Also worthy of mention are the SIXAXIS controls. Naughty Dog threw in the ability to hock grenades and balance across fallen trees, both using the SIXAXIS motion controller. In our experience, however, it didn’t add anything to the overall gameplay and it seemed as though it could do just as well without.
One element that in many games is often overlooked is the soundtrack, and as you will see in Uncharted, Naughty Dog took this feature very seriously. Not only do they offer an amazing music score composed by Greg Edmonson, but also the movie-quality voice acting and dialogue is no less than on par with that heard in Heavenly Sword. The voice actors add a degree of emotion to the characters in the game, and the ambient sounds of the jungle will fill your room on high volume, putting you there in the shoes of Nathan Drake. Everything from waterfalls and rivers, to Amazonian birds and wind crackling leaves, the sound team has done a remarkable job at making you feel as though you are lost in the island forest.
Ever get bored of the same animations? Well look no further. Uncharted Drakes Fortune keeps things fresh with over 3,000 animations for Nathan Drake alone. Whether you are clambering over cliffs, riding in the back of a jeep, or knocking out a foe, nearly ever animation is different from the last. Also, for those of you who pay close attention, Naughty Dog has even added wet effect for when Nathan jumps in the water. Some of the most impressive animations come when you are leaping from handhold to hand hold and sometimes one hand slips, leaving Drake dangling precariously off to one side, quickly to recover.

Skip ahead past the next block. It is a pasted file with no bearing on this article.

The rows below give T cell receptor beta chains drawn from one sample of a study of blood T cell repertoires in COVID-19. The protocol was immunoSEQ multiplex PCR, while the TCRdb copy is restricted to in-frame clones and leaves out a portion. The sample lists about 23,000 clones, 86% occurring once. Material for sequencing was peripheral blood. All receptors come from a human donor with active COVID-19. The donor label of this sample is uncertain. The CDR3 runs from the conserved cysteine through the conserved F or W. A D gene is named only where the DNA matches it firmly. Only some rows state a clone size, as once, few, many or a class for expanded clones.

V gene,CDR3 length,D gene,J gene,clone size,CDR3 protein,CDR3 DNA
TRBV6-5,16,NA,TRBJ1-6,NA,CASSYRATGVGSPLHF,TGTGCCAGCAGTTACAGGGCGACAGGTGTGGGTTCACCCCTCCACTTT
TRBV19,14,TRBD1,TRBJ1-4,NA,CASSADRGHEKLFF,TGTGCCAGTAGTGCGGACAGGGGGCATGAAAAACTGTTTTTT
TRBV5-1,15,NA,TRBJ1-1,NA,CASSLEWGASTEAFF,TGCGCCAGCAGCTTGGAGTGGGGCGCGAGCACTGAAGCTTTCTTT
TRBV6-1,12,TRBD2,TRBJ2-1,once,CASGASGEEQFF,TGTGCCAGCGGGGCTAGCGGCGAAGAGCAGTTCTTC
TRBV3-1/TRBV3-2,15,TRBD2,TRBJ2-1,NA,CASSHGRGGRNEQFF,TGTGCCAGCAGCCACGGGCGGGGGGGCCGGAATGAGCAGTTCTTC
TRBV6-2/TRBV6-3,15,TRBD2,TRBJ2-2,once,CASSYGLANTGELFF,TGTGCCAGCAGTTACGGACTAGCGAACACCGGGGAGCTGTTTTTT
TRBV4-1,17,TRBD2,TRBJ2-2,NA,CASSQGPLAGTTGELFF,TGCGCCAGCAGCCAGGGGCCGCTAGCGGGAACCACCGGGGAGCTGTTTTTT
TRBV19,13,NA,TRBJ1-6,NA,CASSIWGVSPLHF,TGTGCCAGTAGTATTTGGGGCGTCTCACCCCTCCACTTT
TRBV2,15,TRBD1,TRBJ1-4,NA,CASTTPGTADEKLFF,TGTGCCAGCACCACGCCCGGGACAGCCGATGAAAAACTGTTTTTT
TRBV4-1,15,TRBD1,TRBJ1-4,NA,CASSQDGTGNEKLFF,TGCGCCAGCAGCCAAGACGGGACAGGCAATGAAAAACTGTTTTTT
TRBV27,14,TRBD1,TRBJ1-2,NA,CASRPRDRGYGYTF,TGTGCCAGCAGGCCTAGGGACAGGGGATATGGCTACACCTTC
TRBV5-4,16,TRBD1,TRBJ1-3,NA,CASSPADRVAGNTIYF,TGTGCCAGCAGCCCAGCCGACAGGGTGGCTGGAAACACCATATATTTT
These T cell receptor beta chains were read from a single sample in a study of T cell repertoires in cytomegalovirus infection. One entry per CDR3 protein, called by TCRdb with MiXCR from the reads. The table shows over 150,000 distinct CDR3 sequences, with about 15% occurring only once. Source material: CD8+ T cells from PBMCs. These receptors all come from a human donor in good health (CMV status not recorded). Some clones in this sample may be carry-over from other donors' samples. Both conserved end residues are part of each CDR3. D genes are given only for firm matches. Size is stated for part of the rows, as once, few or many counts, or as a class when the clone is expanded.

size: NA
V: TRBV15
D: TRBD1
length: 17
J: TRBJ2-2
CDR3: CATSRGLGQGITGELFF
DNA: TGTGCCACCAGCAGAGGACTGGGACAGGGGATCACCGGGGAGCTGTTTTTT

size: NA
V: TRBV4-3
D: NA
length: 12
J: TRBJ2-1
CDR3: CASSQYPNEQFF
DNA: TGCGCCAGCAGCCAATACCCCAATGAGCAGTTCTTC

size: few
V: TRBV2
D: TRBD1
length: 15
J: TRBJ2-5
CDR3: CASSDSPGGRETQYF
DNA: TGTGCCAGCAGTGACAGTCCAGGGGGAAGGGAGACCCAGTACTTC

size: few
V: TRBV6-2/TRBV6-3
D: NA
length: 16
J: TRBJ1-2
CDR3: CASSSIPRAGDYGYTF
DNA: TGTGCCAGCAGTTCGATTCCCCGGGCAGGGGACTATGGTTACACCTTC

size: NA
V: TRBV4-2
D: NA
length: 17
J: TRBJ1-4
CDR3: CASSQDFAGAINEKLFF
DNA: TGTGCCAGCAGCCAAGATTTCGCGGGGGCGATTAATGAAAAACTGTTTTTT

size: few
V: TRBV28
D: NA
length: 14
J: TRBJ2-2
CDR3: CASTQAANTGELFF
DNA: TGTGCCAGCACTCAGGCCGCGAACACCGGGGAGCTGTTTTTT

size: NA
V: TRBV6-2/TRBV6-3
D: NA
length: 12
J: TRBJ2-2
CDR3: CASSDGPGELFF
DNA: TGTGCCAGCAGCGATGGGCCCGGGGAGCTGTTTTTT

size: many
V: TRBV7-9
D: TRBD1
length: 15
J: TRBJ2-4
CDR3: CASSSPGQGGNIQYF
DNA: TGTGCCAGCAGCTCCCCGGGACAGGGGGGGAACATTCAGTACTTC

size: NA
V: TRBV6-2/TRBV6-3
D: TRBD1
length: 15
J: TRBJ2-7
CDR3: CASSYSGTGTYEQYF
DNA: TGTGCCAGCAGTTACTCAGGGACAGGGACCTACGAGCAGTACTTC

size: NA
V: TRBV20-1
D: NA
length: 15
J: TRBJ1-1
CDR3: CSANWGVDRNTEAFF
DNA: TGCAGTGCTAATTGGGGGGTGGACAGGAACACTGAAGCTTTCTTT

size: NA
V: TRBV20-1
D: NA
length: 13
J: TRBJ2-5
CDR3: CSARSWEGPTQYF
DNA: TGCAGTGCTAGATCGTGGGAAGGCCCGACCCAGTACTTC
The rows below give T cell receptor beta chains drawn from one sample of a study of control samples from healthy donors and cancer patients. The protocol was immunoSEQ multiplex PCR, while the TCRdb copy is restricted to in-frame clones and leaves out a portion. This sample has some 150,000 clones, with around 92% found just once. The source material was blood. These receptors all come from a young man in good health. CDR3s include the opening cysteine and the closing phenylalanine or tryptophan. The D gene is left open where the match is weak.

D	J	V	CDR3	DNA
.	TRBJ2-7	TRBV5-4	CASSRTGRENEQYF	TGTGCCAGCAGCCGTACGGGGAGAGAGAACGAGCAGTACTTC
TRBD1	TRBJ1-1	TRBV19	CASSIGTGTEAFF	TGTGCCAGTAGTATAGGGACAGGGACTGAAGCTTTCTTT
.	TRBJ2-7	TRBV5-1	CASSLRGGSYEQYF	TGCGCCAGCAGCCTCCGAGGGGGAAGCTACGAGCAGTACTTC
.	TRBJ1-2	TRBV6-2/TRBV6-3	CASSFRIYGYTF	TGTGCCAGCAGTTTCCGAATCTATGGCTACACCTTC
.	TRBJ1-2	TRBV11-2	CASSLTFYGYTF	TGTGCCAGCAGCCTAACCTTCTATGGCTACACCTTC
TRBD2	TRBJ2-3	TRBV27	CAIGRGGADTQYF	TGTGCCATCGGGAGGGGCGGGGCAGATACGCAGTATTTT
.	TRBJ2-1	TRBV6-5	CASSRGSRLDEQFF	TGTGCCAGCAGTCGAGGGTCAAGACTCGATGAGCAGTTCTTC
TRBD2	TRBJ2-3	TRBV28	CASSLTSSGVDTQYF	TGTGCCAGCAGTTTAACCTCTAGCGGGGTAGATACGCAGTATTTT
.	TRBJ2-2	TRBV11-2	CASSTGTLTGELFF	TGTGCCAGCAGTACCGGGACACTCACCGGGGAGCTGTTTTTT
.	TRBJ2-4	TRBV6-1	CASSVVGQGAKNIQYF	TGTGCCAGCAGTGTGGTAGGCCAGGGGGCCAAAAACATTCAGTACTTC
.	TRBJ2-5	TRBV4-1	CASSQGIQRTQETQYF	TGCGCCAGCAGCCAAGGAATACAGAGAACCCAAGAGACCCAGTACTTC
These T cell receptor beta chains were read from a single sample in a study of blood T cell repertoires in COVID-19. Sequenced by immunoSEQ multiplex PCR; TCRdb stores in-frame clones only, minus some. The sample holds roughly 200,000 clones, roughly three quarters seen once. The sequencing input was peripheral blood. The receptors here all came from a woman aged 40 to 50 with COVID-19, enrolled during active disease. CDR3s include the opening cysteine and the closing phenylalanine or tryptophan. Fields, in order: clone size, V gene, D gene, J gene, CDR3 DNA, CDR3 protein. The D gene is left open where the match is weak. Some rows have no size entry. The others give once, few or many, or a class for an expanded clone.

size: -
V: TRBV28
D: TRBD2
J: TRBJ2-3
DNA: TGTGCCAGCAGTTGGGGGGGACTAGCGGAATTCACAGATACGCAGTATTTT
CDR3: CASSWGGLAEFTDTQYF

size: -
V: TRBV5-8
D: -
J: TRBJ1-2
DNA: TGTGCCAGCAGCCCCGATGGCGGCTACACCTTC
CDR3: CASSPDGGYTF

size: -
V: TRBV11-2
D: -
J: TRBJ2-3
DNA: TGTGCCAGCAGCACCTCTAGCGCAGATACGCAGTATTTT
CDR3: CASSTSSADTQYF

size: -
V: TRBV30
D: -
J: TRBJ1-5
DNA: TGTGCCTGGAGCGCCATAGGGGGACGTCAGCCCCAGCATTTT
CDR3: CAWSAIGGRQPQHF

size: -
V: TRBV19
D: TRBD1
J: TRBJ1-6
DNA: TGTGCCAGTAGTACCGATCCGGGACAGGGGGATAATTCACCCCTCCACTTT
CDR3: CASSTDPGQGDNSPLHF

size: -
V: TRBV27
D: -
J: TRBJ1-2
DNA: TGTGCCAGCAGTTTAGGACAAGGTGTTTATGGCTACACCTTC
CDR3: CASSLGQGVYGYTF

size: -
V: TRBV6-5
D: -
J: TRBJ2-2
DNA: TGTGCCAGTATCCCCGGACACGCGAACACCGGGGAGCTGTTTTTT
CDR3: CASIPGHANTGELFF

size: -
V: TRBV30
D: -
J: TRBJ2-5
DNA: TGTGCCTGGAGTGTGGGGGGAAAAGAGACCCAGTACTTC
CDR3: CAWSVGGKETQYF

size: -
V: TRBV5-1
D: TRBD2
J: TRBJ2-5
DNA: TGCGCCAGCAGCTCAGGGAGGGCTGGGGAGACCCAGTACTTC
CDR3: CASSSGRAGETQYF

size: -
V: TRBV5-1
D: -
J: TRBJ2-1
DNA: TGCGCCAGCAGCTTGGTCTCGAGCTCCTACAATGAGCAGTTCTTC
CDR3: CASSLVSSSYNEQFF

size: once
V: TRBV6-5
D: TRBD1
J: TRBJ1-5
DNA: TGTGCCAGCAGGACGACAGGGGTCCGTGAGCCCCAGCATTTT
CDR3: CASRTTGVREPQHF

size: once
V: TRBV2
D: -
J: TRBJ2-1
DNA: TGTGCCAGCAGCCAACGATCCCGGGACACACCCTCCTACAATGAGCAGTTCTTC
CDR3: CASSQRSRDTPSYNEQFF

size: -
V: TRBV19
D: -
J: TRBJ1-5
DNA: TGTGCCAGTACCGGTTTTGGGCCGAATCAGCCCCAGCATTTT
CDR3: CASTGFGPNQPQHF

Gorgeous vast jungle environments, dazzling waterfalls and streams, and real-time shadows and lighting are all things that help make Uncharted Drake’s Fortune one of the most beautiful PlayStation 3 games to date. The game employs an assortment of the latest technology and effects, including Global Illumination, Parallax Mapping, and Wave Simulation water based physics. Whether you are walking through the rainforests, or strolling through the 400-year-old ancient Mayan temples, the detail spent in bringing the world to life is truly astonishing.
Naughty Dog has stated that all the textures are hand painted using references from photos giving it a colorful yet natural look, and using their “Wrinkle Mapping” technology they have created realistic and reactionary facial expressions for the characters within the game.
Now even though Uncharted is beautiful, it seems to come at a cost. Gamers may notice that there is some slight screen tearing but due to what is presented on screen, it’s forgivable. Plus, Naughty Dog seems to have added a motion blur to Nathan’s peripheral vision when turning quickly side to side, making the screen tear less noticeable. Yet, when you think that Naughty Dog is only using 30% of the SPE’s in the PS3’s Cell Processor to push AI, animations, physics, texture streaming, and holding it at a steady 30fps, it makes you wonder what will happen once developers are able to harness all of the power.
Overall Naughty Dog has put the pieces together to make for one solid AAA title. Everything from the art direction and technically advanced character animations to the soundtrack, voice acting, and environmental ambience, Uncharted Drakes Fortune has got to be one of the greatest single player adventures yet released on the PS3. Let’s just hope that the treasure hunts will continue and that Naughty Dog will return to the franchise soon.